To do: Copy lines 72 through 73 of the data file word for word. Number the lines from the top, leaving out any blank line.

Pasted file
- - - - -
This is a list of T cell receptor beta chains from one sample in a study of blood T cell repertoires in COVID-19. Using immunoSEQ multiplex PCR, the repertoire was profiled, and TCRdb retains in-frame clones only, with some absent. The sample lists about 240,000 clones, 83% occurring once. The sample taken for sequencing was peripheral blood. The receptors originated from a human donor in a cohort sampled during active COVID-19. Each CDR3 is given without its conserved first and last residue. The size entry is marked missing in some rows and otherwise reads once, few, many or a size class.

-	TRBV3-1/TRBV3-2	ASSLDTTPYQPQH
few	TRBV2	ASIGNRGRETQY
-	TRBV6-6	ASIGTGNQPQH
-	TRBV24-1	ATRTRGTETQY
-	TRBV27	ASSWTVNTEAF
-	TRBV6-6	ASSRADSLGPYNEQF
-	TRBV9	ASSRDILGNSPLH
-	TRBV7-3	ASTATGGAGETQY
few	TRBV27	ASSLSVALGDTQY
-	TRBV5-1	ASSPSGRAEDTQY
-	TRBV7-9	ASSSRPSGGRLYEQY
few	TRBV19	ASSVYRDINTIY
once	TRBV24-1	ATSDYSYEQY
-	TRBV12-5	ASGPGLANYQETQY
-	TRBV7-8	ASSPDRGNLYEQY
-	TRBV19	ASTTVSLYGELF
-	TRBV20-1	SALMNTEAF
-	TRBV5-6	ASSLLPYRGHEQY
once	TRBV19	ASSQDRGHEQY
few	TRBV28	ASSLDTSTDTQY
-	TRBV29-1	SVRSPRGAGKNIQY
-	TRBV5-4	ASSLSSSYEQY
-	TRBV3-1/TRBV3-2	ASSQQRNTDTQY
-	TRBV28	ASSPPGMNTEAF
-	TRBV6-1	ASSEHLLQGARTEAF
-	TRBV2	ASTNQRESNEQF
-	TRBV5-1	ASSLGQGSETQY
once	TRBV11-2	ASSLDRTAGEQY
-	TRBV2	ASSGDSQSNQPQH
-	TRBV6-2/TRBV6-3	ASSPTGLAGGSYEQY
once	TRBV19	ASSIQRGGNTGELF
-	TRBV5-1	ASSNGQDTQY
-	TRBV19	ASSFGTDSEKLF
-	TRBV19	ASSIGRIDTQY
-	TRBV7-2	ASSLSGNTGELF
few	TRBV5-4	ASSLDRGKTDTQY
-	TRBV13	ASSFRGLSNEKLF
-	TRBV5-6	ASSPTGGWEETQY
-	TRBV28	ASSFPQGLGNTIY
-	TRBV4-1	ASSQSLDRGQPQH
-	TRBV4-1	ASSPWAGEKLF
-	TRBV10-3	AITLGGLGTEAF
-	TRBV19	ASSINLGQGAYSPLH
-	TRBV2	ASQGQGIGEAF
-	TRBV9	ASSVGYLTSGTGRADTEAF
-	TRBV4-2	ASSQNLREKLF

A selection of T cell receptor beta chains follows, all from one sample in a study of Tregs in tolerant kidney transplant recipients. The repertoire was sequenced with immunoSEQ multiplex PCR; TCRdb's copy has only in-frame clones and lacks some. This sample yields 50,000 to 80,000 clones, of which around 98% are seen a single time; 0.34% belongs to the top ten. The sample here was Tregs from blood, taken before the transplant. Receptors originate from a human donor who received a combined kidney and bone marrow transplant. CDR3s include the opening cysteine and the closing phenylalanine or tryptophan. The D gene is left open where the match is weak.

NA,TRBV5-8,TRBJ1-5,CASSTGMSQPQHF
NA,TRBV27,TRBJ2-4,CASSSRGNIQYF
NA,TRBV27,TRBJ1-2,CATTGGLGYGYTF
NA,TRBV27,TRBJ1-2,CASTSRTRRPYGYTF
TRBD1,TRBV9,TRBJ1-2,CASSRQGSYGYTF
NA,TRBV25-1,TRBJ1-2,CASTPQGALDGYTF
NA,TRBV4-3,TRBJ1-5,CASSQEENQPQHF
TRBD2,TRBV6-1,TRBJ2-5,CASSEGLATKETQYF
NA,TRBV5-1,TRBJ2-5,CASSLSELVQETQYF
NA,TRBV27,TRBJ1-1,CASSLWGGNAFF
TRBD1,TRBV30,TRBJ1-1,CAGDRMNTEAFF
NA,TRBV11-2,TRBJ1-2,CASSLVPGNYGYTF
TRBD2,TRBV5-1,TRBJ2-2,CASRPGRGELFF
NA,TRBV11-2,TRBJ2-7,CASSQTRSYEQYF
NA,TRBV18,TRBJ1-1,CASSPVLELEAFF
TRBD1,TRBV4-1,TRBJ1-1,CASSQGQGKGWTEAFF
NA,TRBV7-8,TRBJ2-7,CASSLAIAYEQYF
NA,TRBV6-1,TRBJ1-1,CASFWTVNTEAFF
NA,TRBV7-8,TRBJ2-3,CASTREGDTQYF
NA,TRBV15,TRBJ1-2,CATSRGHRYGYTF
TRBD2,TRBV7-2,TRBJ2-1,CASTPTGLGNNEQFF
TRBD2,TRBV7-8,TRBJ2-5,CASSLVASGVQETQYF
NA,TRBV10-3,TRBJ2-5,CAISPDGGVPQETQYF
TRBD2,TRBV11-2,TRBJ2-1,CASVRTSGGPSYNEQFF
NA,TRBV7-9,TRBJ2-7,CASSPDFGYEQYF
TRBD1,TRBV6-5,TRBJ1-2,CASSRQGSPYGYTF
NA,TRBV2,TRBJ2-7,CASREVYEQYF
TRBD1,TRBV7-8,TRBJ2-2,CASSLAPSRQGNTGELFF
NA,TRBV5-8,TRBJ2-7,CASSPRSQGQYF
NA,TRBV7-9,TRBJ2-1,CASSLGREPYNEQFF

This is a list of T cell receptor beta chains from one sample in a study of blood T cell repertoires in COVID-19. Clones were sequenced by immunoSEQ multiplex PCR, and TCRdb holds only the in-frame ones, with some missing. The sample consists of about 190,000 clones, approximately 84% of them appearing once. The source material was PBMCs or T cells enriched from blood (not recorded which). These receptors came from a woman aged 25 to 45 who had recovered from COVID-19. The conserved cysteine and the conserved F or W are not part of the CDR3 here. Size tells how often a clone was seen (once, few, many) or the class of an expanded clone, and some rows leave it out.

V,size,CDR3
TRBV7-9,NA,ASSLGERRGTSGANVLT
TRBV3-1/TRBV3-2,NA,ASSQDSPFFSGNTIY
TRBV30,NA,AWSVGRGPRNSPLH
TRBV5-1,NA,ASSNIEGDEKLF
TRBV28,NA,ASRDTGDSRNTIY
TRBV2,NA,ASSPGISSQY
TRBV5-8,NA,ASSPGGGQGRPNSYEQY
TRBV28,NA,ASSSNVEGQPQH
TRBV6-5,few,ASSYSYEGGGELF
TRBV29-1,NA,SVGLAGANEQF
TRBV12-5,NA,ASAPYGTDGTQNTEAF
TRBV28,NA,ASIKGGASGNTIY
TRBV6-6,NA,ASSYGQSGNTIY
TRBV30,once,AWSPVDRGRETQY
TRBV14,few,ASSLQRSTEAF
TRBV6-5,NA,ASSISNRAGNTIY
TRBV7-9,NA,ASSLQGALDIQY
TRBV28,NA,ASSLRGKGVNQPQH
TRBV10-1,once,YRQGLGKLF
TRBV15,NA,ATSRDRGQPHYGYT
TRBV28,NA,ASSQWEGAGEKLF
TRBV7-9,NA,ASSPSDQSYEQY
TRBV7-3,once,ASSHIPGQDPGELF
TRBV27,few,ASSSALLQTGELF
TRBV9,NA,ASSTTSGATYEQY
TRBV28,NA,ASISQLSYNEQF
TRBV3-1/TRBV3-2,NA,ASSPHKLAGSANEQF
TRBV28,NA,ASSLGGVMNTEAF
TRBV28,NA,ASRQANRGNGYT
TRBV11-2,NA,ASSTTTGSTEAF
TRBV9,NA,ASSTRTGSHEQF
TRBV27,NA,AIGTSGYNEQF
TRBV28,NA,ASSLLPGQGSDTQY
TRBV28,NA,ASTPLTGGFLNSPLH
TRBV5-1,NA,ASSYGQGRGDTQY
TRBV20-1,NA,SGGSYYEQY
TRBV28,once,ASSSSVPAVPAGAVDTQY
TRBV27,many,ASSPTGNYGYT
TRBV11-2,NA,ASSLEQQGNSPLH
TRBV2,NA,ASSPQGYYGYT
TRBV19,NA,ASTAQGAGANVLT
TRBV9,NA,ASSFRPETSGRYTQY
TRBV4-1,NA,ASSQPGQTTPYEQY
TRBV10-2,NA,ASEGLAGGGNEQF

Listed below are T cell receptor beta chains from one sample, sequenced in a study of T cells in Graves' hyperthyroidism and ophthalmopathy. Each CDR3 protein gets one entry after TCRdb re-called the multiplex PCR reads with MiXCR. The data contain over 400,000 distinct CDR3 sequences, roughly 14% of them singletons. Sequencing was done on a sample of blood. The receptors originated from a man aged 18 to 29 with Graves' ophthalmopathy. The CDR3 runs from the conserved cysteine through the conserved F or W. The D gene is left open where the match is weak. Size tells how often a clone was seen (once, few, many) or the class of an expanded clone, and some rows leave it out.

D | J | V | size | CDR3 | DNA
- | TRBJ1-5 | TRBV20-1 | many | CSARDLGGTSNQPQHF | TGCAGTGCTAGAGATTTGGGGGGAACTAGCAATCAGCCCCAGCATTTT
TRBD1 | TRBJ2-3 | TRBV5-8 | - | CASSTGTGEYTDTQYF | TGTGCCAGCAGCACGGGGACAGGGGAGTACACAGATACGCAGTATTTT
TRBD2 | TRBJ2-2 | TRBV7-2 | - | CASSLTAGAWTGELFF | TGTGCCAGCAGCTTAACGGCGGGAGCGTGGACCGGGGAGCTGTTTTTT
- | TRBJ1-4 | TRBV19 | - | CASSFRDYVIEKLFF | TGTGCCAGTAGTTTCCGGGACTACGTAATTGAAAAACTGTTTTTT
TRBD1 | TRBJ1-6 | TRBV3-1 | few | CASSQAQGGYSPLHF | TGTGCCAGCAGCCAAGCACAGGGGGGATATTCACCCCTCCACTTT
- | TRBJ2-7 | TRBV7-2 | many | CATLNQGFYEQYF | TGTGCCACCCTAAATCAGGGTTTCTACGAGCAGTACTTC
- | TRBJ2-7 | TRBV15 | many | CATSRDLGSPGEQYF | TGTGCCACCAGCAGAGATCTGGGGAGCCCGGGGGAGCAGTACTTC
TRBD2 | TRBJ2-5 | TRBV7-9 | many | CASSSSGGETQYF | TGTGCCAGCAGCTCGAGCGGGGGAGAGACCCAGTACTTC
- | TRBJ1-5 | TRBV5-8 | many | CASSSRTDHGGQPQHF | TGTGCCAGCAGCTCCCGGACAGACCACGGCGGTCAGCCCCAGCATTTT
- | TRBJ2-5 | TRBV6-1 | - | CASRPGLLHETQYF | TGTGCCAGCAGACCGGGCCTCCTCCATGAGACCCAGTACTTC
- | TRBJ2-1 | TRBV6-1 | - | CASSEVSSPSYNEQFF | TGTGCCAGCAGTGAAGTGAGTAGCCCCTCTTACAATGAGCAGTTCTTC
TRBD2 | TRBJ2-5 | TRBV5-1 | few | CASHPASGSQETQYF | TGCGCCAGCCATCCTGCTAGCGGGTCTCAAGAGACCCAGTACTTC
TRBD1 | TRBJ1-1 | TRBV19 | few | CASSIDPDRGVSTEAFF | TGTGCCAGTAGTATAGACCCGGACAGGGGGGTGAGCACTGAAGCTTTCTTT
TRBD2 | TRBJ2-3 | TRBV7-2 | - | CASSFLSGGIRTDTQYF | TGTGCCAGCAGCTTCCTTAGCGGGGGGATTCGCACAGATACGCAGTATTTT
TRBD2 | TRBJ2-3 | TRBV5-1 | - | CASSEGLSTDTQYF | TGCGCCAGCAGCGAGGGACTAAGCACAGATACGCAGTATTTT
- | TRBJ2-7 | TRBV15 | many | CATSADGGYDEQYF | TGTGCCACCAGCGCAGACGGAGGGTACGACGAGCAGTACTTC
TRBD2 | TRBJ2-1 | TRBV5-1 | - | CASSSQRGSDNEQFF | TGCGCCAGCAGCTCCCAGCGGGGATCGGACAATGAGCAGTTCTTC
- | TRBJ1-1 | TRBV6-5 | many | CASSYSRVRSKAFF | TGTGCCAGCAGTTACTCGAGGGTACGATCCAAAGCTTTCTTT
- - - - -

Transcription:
TRBD2,TRBV11-2,TRBJ2-1,CASVRTSGGPSYNEQFF
NA,TRBV7-9,TRBJ2-7,CASSPDFGYEQYF